No one quite enjoys spring like a dog
by Paula Okray
No one quite enjoys spring like a dog
Spring has never been one of my favorite seasons.
Yes, it heralds the end of winter, and many times a long one. And yes, it brings along with it warm breezes and April showers. And yes, it also brings lovely and welcome spring blooms of color.
You know there is a “but” coming, right?
But spring is also a very messy season and brings with it a lot of sand, sticks, and mud. Especially if you own a dog.
I am of the philosophy that life is short and there are lots of things to experience, yet none of them is housework. Yes, I love a clean house and love to do my share of spring cleaning, but to constantly sweep out and mop up after every outing is just not something I can get excited about.
My dog, however, has a completely different attitude about it. But then he also gets excited about just having pooped, bounding away each time, leaving me to scoop up his not-so-little pile of “joy.”
Still, there is something to be learned from the joy a dog takes in this season.
For one thing, walks take a whole lot longer. Now that the snowbanks are gone, there is so much more to smell! I find myself muttering, “This is supposed to be a walk, not a sniff!”
So much more time is needed to analyze. Who’s been here? What have they eaten? Where are they headed? Will they be back tomorrow? We’ll never know what questions run through a dog’s mind as he meanders from tree to tree.
T-dawg is a lot like me, curious and excited about everything to distraction.
Excited is an understatement, though. In the morning, when I’m dressed and about to head downstairs for our morning walk, T-dawg will just about fly down the stairs to the first landing, loop around several times, then throw himself down the rest of the stairs. I don’t think his feet even really touch the steps.
At the bottom of the stairs, he loops around several times again, grabbing toys and flinging them out into space, then tearing off for the kitchen. It’s quite a hilarious routine and makes me laugh every time.
He races through the kitchen and leaps over the two steps to the sunroom, skidding to a stop on the tile. The skid happens so often that I seriously considered changing his name to Skid when he first arrived.
He’s so beside himself at the joy of a walk that he rapidly pads up and down the final flight of four steps to the back door about a half dozen times before we leave, making it nearly impossible to get his harness on and lead attached.
Lately, he’s taken to eating the new grass that’s appeared along the edges of the yards we pass. My last dog did this so much that I thought she might be part goat, and apparently T-dawg has the same genes. It’s a little embarrassing to be lingering at the edge of a strange yard for long periods of time, since grazing is a very slow process. So far, though, no one has called me on it.
One night it was warm enough to sleep with the window open, and a thunderstorm was on the way, so I went to bed very excited, because I love storms and really miss them in the wintertime.
Sure enough, about 1:30 a.m., I awoke to a flickering light, the lightning before the storm. I smiled, watched for a while, and then fell back to sleep for a bit. When I opened my eyes again, the rain was coming down, and the thunder had gotten louder, the lightning more frequent. What I saw though, really surprised me.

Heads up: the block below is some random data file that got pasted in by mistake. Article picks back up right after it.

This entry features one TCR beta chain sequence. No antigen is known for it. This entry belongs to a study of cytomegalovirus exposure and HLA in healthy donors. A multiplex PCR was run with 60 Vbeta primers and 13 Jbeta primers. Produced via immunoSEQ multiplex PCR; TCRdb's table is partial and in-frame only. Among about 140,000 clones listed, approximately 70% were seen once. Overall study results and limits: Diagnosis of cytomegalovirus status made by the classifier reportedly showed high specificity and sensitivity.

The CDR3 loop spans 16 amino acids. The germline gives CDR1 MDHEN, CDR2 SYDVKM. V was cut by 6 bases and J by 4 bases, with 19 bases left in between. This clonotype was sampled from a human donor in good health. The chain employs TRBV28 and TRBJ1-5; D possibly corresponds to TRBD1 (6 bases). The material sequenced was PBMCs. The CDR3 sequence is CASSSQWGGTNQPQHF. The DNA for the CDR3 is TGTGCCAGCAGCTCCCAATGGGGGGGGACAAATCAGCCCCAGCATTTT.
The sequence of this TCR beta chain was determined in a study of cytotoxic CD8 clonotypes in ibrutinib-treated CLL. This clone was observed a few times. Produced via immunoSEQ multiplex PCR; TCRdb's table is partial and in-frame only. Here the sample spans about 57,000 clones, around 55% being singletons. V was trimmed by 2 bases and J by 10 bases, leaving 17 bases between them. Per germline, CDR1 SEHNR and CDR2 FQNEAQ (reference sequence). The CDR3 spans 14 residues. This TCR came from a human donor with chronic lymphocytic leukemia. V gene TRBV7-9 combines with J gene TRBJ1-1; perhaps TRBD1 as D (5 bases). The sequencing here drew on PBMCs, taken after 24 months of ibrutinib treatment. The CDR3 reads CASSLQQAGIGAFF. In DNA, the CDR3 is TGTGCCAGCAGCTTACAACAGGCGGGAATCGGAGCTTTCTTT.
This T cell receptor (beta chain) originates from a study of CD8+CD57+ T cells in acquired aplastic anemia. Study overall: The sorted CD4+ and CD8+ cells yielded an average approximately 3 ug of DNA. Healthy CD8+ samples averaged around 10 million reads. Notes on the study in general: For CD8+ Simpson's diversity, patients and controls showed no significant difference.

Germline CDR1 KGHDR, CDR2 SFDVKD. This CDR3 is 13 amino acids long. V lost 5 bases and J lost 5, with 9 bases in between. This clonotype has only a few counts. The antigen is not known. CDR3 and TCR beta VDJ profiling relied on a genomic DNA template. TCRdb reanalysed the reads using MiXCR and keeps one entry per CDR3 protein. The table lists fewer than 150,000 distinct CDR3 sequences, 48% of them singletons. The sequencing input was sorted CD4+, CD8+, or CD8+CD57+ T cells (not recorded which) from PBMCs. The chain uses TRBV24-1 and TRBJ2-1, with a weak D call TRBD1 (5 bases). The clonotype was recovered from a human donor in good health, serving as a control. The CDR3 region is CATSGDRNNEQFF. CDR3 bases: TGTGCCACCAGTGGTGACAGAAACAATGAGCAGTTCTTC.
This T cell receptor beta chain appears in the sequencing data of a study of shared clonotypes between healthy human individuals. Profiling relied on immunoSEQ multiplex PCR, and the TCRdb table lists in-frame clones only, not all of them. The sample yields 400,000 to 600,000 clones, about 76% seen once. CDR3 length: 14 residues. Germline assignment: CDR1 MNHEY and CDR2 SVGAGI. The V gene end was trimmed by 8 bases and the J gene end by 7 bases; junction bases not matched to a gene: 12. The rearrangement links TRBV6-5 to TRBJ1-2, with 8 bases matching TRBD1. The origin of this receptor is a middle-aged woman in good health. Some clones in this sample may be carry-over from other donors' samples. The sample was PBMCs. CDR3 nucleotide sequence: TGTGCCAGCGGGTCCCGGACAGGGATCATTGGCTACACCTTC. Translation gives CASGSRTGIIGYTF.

There was T-dawg, sitting by the window, looking up at the sky with great interest. He wasn’t afraid at all, just really curious about the whole moment. In fact, after a few minutes, he really surprised me and laid down right beneath the open window, which he has never done.
“Wow,” I thought, “a dog that likes thunderstorms!”
And that’s not all he likes about spring.
We visit the dog park every now and then, although most people avoid it during this time because there’s a very large puddle at the top of the park, and dogs seem to be drawn to it.
I like to think that a dirty dog is a happy dog, so I let him enjoy the puddle. Besides, he really doesn’t seem to get very muddy, and wet is easily solved with a towel.
The first time he enjoyed the puddle, he strode right in up to his chest and took a drink. I think he was surprised how deep the puddle was, but he was good with it. He ran in and out of the puddle in large circles, having a grand old time. Occasionally he would tear off across the wet field to another puddle he had discovered, splashing up water in his wake. He looked like he was having an absolute ball!
One day, as he was celebrating the puddle, another dog came along. A water breed, no less. This dog presented himself to T-dawg and then simply plopped into the water, almost immersing himself.
T-dawg looked at the other dog like he had three heads, but I could see him also considering that full immersion might be something he’d like to try. They played back and forth, in and out of the puddle, each time the other dog flopping into the water when he’d stop.
I held my breath each time, but T-dawg thought better of it. Water up to his chest was just fine and dandy. For now.
Here’s hoping that spring makes you feel as happy as two dogs playing in a puddle!
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